Working up another Boston Byzantine Concert with Charlie Marge. This time, it is local to our nation’s capital in Washington, DC. Though our family is currently living in Syracuse, NY, we are still members of the Boston Byzantine Choir, attending practices by means of live streaming. I LOVE the 21st century, in which you can still play a part in a choir separated from you by hundreds of miles. Hey, if you are local to DC, come and see us in a few weeks for a program highlighting the 12 days of Christmas, Orthodox (byzantine) style. I promise all you theology nerds out there will NOT be disappointed. And for those who cannot drop everything and rush to Washington in the second weekend in December, there is Good News! We will be cutting almost everything we sing on a new CD to be released sometime in the next year in honor of the choir’s 25th anniversary. Stay tuned…
Our whole family loves winter. It is a season of fun. I like winter when it is snowing. I fly outside into a blanket of white. This winter [of 2016-2017] we did not have much snow except one pretty big blizzard. The blizzards’ snow was so deep and fluffy and so fun to play with that we stayed outside for a whole two hours! You could make snow houses, snow men, or slide down on hills. The rest of the days of this winter were much warmer. So the snow melted fast.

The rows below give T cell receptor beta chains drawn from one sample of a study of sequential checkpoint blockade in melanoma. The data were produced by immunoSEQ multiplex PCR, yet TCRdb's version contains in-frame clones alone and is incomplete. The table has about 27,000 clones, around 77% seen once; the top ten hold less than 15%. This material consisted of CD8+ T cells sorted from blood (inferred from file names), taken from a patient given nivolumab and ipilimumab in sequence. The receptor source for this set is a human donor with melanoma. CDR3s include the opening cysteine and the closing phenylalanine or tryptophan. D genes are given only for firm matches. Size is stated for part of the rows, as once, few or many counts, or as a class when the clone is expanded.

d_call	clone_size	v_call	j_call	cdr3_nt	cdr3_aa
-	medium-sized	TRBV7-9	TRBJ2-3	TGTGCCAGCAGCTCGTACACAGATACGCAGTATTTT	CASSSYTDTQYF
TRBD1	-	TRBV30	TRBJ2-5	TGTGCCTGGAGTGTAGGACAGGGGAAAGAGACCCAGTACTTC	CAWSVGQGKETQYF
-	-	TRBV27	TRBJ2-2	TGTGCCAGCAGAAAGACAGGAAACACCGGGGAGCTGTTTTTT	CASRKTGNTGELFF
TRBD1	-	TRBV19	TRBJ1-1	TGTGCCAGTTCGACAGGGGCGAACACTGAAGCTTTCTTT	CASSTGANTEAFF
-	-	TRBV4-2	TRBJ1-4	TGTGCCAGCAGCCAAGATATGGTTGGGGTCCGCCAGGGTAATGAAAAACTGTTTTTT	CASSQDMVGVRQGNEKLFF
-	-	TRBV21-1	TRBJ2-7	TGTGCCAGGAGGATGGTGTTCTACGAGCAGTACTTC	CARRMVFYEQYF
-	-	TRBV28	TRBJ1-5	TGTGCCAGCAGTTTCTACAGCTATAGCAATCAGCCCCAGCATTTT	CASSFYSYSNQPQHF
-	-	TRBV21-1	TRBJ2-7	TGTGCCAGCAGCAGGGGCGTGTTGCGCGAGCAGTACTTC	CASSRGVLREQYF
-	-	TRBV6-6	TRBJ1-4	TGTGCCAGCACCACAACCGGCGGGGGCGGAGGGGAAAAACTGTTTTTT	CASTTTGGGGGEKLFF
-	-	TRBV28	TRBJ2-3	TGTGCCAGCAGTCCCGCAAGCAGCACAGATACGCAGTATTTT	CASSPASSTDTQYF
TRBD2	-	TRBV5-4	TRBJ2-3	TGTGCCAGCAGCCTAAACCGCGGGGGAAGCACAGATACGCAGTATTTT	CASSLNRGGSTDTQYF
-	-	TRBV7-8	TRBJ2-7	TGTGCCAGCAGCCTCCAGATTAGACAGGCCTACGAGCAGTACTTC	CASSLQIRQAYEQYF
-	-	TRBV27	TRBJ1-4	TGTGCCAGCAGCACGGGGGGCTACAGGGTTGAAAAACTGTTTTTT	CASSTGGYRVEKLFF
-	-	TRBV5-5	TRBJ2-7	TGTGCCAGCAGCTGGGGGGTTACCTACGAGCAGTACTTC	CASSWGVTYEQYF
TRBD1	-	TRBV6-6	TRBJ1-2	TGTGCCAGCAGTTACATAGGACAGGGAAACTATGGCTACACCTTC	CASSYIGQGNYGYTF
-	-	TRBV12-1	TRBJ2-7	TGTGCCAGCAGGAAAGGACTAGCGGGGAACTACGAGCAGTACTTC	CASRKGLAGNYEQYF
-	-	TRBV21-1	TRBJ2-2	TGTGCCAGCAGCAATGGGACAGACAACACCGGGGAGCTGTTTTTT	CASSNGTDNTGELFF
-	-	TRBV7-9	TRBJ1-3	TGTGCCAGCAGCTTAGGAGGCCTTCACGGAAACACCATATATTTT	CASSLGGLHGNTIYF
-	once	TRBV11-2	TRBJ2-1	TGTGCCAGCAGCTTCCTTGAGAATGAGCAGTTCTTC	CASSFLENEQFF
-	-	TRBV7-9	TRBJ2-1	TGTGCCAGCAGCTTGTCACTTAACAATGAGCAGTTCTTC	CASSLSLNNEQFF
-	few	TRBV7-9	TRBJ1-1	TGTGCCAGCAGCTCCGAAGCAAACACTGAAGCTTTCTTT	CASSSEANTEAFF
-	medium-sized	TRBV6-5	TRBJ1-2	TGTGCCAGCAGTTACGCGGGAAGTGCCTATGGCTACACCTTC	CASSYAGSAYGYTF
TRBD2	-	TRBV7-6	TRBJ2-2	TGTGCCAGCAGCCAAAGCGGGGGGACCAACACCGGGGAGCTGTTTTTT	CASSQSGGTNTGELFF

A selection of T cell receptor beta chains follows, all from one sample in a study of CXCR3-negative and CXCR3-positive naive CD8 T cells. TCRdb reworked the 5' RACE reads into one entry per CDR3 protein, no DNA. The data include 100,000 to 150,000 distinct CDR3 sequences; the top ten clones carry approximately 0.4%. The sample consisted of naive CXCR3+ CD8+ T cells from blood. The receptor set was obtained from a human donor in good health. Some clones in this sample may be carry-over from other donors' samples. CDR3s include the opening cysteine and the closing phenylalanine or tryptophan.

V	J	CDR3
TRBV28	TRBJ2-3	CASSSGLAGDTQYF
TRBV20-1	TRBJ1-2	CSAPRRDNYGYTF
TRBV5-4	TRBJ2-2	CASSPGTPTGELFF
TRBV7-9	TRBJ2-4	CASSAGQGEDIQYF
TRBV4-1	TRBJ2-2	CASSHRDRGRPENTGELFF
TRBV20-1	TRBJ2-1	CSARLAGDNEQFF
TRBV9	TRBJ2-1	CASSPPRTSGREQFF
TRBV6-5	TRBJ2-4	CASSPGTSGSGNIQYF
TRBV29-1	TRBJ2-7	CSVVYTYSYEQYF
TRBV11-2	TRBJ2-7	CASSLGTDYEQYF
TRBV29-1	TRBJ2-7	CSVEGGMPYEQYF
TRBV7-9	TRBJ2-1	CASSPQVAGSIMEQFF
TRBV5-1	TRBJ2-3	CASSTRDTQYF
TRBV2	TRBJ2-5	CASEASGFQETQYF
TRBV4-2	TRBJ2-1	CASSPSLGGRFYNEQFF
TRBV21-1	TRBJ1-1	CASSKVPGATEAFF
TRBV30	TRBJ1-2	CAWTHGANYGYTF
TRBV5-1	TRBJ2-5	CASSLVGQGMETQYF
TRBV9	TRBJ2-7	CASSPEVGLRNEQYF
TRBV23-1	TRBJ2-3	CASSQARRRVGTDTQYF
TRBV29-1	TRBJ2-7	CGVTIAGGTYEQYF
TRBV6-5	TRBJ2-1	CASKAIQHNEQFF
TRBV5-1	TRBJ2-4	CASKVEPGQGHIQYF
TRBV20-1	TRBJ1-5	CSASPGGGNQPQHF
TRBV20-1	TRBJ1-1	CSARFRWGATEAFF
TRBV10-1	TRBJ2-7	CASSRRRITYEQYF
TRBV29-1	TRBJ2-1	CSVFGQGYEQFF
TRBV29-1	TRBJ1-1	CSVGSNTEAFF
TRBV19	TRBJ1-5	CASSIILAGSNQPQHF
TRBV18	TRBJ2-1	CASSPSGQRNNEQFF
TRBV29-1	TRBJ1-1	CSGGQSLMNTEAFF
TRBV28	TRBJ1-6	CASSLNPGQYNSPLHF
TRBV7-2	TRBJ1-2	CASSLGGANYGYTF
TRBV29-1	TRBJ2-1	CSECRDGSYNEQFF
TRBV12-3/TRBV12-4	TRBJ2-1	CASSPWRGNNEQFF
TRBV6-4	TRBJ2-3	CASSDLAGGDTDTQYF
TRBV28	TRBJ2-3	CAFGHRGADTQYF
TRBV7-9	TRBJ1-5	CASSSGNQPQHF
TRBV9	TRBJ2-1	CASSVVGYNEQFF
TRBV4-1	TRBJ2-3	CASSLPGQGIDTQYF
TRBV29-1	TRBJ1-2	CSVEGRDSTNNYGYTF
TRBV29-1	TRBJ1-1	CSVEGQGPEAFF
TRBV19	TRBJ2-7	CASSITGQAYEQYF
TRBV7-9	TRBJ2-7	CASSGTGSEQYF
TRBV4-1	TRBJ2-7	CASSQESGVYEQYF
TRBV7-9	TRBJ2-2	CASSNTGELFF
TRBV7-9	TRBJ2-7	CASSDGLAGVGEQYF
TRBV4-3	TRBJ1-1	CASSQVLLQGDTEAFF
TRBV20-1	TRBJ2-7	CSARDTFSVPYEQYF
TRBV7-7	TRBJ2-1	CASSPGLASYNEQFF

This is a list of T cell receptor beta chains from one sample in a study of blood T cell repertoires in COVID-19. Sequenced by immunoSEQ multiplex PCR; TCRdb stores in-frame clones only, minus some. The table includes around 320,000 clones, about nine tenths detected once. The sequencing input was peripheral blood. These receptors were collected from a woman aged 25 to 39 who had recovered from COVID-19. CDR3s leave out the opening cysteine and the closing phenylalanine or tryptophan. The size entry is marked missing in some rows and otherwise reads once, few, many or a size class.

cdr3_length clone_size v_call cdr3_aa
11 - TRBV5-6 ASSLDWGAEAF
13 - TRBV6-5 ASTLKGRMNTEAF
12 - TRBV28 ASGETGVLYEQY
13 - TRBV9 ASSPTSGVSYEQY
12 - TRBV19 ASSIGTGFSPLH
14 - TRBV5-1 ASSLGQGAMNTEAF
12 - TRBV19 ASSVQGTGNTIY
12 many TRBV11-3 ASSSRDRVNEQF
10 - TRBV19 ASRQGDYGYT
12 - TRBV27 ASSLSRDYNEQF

The blizzard today in New England gave our own family the chance to read one of our favorite picture books by John Rocco. Blizzard tells the story from the author’s childhood in 1978 Rhode Island when snow was so high that his family could not leave their front door or even shop for food at the local store. Little Johnny, according to the book, had been reading a survival book that informed him how to strap on tennis rackets to his feet and wax down his wooden sled runners to command 4 feet worth of snow without sinking through it. Continue reading
I am re-posting this excellent article from my boss, The Rev. Todd Miller, Rector of Trinity Parish in Newton Centre. It is based on a sermon he preached shortly after the Presidential Election of 2016, after which so many were struck with fear over the possible uprising of old hatreds.